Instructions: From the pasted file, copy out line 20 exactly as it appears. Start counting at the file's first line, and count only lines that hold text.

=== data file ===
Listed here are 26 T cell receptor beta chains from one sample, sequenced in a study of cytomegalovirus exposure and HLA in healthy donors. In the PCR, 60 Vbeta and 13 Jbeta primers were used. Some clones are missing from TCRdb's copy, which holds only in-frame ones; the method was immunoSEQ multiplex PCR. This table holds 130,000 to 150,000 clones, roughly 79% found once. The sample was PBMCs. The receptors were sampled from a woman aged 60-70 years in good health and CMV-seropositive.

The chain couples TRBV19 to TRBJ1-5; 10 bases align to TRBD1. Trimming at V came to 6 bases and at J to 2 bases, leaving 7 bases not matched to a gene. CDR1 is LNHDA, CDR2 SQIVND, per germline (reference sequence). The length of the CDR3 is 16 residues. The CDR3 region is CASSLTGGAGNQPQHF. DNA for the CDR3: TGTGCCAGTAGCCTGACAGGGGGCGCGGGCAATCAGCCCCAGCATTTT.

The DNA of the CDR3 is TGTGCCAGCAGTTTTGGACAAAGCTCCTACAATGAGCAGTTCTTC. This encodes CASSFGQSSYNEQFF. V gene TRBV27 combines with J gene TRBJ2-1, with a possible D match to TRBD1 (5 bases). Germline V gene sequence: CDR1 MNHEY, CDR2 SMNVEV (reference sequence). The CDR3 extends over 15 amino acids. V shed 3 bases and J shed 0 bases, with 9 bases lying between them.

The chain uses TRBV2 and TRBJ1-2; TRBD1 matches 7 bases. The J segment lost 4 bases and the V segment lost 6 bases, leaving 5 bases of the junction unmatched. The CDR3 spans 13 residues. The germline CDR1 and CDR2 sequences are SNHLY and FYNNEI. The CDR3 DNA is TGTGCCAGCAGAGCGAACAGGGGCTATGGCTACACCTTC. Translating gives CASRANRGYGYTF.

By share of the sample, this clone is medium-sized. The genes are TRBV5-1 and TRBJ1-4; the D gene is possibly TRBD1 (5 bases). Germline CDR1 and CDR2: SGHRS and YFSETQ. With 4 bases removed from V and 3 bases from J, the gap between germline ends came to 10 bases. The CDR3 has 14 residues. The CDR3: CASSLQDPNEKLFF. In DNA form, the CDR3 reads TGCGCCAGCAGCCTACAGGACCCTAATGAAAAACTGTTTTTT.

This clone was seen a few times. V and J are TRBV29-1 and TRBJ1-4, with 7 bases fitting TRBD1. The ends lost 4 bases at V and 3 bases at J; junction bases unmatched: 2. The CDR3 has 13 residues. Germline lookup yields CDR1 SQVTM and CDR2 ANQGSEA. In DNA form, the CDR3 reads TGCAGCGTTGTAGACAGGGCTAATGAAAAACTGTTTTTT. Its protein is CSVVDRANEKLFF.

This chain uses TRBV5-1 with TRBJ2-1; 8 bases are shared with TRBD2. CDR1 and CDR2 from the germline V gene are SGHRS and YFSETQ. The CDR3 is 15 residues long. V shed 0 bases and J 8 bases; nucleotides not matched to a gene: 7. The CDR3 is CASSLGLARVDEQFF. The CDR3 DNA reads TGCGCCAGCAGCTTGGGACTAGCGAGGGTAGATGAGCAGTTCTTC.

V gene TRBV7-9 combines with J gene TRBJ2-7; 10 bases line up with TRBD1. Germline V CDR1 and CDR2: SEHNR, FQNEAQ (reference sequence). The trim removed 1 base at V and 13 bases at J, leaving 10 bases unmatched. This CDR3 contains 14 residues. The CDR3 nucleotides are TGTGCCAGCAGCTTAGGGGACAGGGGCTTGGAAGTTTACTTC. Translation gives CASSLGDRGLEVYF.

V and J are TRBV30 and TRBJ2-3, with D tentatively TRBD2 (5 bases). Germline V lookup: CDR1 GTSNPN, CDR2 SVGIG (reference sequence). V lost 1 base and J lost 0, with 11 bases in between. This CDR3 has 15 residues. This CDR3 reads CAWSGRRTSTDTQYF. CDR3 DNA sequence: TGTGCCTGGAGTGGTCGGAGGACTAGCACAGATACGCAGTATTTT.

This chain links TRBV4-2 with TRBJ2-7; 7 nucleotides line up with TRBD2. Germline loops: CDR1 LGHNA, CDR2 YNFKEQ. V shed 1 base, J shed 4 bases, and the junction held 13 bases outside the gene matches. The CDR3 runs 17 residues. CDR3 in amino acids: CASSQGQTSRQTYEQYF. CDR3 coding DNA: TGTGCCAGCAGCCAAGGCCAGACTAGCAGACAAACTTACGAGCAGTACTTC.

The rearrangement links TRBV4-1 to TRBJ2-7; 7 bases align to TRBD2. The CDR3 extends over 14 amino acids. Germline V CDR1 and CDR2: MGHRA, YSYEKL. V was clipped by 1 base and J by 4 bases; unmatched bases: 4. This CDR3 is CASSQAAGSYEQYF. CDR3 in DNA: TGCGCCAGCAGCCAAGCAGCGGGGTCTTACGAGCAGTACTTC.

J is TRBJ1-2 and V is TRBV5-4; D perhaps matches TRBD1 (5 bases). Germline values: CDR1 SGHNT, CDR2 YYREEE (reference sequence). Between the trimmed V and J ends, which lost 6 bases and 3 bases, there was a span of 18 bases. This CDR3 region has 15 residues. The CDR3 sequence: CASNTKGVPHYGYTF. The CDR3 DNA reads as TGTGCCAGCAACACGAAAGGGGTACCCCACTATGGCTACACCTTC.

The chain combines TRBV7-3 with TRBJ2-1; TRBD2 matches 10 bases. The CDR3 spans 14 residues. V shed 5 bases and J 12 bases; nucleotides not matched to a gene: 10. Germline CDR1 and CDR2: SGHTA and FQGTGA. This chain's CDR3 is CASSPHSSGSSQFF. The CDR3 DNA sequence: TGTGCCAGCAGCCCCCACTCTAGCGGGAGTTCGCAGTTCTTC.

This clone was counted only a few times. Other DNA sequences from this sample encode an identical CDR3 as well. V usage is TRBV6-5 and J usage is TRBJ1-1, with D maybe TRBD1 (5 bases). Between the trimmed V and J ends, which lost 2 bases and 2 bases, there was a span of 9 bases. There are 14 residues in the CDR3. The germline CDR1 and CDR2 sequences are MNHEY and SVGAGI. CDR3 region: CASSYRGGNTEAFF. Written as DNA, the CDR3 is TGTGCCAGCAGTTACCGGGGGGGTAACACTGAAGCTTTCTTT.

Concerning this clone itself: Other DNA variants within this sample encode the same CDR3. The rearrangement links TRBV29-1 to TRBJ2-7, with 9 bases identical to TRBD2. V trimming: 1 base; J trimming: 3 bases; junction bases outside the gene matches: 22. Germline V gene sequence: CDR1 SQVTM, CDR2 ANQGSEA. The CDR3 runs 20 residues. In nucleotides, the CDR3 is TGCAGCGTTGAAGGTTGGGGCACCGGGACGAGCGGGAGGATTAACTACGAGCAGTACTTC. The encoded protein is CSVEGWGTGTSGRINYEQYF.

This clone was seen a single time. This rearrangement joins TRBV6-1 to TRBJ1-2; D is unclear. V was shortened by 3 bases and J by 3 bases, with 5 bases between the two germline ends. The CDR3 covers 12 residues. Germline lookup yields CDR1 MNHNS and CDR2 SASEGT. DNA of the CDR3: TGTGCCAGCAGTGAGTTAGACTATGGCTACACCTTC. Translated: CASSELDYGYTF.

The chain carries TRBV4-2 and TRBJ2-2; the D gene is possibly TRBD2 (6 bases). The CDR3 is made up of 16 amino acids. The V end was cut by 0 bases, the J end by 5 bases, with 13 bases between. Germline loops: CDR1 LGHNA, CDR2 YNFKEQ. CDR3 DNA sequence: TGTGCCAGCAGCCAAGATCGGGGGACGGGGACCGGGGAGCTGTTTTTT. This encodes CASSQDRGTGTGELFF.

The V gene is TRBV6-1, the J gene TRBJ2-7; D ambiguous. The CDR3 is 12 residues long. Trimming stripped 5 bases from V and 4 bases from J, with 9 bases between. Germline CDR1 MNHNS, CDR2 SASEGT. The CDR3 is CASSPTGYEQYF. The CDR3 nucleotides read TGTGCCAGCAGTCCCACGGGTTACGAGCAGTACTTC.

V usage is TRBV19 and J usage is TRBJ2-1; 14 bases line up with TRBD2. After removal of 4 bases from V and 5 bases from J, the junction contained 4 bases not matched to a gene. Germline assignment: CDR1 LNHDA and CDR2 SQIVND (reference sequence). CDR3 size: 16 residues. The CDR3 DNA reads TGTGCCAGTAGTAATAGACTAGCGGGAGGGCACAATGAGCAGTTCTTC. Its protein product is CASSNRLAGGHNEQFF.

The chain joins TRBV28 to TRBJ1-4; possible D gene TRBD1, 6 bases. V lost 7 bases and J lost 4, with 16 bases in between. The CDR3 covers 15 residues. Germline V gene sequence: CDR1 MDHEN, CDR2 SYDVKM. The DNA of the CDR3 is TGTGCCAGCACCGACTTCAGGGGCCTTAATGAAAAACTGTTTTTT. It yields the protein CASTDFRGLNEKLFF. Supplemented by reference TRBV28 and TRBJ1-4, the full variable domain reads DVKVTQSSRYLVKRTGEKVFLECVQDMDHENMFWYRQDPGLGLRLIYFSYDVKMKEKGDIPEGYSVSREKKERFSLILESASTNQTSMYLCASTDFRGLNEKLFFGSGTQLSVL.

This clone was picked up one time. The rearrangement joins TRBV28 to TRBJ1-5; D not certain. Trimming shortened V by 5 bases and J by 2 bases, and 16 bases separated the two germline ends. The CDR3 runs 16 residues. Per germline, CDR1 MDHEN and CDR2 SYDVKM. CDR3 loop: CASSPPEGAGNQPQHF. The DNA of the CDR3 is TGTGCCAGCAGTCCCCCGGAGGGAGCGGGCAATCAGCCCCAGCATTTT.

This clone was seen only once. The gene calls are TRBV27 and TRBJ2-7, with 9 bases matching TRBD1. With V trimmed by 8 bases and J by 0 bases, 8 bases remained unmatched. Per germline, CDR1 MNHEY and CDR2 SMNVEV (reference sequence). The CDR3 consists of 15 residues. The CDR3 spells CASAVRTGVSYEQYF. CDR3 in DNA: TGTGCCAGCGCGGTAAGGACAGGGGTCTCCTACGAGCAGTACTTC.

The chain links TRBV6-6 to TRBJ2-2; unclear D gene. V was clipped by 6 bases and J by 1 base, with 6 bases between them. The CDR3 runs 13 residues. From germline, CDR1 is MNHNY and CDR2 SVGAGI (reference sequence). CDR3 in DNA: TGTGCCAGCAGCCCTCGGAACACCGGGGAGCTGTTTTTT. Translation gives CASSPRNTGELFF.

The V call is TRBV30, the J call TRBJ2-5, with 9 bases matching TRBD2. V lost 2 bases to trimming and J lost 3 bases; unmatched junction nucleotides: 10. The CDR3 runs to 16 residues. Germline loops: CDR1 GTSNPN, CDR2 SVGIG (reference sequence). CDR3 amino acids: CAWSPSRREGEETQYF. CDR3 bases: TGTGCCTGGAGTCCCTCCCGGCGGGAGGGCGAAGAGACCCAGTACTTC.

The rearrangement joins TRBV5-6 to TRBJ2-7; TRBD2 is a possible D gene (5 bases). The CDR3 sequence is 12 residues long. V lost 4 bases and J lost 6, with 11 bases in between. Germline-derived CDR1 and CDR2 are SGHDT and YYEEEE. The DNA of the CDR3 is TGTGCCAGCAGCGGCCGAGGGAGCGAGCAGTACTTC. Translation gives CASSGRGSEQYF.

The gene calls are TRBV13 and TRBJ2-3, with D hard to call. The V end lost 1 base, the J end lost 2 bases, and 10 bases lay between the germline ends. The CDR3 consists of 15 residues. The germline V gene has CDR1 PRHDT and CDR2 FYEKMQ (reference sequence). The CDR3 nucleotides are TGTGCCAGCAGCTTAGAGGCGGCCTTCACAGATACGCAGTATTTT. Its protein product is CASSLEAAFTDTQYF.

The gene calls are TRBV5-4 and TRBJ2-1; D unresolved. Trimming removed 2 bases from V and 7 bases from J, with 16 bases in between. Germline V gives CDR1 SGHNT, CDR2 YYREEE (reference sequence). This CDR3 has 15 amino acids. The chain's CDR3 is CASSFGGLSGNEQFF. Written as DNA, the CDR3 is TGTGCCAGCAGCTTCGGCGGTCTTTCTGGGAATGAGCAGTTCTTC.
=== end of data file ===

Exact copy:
The chain joins TRBV28 to TRBJ1-4; possible D gene TRBD1, 6 bases. V lost 7 bases and J lost 4, with 16 bases in between. The CDR3 covers 15 residues. Germline V gene sequence: CDR1 MDHEN, CDR2 SYDVKM. The DNA of the CDR3 is TGTGCCAGCACCGACTTCAGGGGCCTTAATGAAAAACTGTTTTTT. It yields the protein CASTDFRGLNEKLFF. Supplemented by reference TRBV28 and TRBJ1-4, the full variable domain reads DVKVTQSSRYLVKRTGEKVFLECVQDMDHENMFWYRQDPGLGLRLIYFSYDVKMKEKGDIPEGYSVSREKKERFSLILESASTNQTSMYLCASTDFRGLNEKLFFGSGTQLSVL.